This book masterfully weaves together the life of Senator Mike Gravel and numerous key moments in the evolution and growth of the Military-Industrial-Complex. From his formative adolescent years in Springfield, Mass to years as a spy in Cold War Europe to staring down Vietnam as a US Senator, Gravel has been in the thick of it for much of his life. Without citing specific examples 'many great moments, no need to spoil them', the book is a swift, pleasurable read. Joe Lauria really channels Gravel's no-nonsense attitude and unabashed criticism, often sarcastic and hard-hitting, towards our culture's obsession with war. Ever since WWII, American military has maintained a positive image and been able to push war after war onto the American people. Gravel cuts right through to who really amped up the Arms Race 'USA, as we're doing again today' and the shortcomings of our leadership when they had the opportunities to steer our society away from war. Reading about Gravel's battles fought and his personal experiences really gives a sharp insight into how the Congress can buckle on such fundamental moral issues as life & death. Sufficed to say, most politicians and nothing like Gravel, and that's a very sad thing. The book is rife with personal reflections and candid stories from a man whose life path has been so dramatically involved with the core force in American society. Sadly, it is a heart beating to the pulse military-industrial-complex and its warmongering desires. Read about Mike going toe-to-toe with Scoop Jackson, an unabashed warhawk 'and a fellow Democrat'. Candid encounters with Ted Kennedy and Frank Sinatra--the book has some real gems. Gravel's life really represents the French 'bon vivant' spirit. That, combined with his ferocious moral courage, show how a real leader of the American people can be. Gravel's life story and the history of American militarism really flow together seamlessly thanks to Joe Lauria's masterful writing. I am also currently reading James Carroll's 'House of War,' nearly 600 pages on the rise of the military-industrial-complex post-WWII. In 250 satisfying pages, this book gives a good run-through of how arms manufacturers have crept their influence deeper and deeper into our society 'starting soon after the country's founding, often intertwining with executive power being stretched 'starting even with Washington' to its rampant abuses today. Read this book as a primer and THEN read House of War if you want to read up on US militarism. I'd recommend A Political Odyssey to not just followers of Gravel's recent presidential campaign, but anyone looking for some insight into how the military-industrial-complex controls American society, and how one citizen can work within that system and achieve massive successes. Gravel's story is as American as anyone's. First-generation-immigrant, scrapping different jobs together, enlisting in the Army, moving to the frontier of Alaska and becoming a self-made-man, it illustrates a fascinating life guided by the same human strengths and vulnerabilities that we all possess. Senator Gravel is a great patriot and hopefully this book cements that for perpetuity. Overall a very satisfying read exclusive of the subject matter, so I sincerely recommend to anyone looking for a good historical-political read. If you're in the slight bit suspicious about why America is so war-hungry, read this book. It won't knock you over the head about why it's wrong or not--but it will show how Gravel came to realize how it has affected us and why he has fought so fiercely against it. You make your own decision, and the read will be worth it.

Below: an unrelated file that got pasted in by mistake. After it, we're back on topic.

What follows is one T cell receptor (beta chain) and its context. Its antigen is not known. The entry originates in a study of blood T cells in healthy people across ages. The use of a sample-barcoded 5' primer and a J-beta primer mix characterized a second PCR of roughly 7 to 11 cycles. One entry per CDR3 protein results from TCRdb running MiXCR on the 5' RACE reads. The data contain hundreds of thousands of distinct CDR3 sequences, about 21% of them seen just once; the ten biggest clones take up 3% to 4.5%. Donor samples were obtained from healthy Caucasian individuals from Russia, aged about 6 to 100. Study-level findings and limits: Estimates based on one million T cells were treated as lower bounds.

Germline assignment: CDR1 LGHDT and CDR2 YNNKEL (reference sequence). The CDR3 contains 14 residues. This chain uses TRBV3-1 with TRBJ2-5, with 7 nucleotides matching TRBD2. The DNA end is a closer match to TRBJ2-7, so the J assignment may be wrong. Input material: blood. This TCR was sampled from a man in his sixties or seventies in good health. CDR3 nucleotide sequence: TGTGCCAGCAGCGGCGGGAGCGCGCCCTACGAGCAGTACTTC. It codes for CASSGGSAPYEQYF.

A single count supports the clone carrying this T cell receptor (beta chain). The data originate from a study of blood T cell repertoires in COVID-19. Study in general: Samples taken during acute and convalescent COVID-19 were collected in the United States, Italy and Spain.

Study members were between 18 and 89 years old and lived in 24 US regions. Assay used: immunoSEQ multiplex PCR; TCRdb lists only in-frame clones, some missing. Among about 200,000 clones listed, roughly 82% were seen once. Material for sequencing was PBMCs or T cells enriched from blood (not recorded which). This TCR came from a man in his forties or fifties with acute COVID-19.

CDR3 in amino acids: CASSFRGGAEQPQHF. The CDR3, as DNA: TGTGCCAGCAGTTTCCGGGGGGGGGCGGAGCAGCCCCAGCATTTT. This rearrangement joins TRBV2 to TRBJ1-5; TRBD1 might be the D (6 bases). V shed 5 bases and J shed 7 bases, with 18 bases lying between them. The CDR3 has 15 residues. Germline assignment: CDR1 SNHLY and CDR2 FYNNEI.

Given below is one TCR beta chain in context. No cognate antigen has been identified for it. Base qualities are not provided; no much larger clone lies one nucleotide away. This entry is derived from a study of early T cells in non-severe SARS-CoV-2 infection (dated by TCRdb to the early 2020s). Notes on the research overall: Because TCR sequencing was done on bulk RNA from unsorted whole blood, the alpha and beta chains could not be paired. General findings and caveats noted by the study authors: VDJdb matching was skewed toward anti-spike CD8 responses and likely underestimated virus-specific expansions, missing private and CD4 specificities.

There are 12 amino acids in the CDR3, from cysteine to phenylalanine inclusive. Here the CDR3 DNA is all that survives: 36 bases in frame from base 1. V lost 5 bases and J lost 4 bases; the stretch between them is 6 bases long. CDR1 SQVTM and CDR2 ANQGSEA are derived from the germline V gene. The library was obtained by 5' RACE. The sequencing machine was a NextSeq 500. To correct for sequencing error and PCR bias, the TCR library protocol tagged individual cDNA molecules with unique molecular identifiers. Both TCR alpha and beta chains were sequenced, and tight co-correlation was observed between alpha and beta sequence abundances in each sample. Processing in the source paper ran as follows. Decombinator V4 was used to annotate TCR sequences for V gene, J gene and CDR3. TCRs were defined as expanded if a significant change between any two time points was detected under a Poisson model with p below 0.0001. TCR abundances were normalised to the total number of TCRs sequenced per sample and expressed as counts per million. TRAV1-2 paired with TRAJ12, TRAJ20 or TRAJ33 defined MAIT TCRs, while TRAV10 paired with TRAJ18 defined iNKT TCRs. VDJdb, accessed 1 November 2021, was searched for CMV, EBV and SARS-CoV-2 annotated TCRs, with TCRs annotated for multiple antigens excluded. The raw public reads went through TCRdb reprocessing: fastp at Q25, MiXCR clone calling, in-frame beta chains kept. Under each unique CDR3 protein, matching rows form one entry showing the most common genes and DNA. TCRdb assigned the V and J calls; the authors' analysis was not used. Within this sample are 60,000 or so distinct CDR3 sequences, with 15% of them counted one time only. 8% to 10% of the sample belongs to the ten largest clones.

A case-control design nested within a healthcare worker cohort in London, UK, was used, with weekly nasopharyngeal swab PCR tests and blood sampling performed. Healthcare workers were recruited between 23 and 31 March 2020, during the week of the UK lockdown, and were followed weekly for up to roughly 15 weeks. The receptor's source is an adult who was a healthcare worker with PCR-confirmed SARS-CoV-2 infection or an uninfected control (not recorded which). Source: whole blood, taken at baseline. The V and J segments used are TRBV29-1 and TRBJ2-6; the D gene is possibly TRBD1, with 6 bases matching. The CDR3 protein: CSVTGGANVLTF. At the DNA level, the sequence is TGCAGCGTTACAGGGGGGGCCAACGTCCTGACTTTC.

1 out of 1 people found this review helpful.

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  • Anonymous

    Posted July 23, 2008

    A treasure chest of pertinent information

    This book was very uplifting, and it was like a treasure chest of pertinent information. It showed the depth of the influence of the military industrial complex in the history of the United States in the sense that more primitive forms of the MIC existed even before 1947, but the MIC became complete in 1947. This book helped me connect some ideas I had in junior high school, and it ultimately made me realize that I wasn't alone in the sense that I discovered that I wasn't the only person who gets upset in the face of insanity 'when I read about Gravel crying while he was reading the Pentagon Papers in the 70s'. I was amazed at the number of jobs Gravel did in his lifetime and the challenges he faced in the corrupt representative government. The book also made me realize that defeats aren't final, a person can evolve, and one can still achieve victories later on in life. We must enact the ni4d because the oligarchic theocratic representative government is not a democracy and will not break the back of the military industrial complex. I highly recommend this book because it paves the path for any pacifist who seeks to put an end to militarism and for any patriot who seeks to improve one's country. Gravel is a leader and an educator.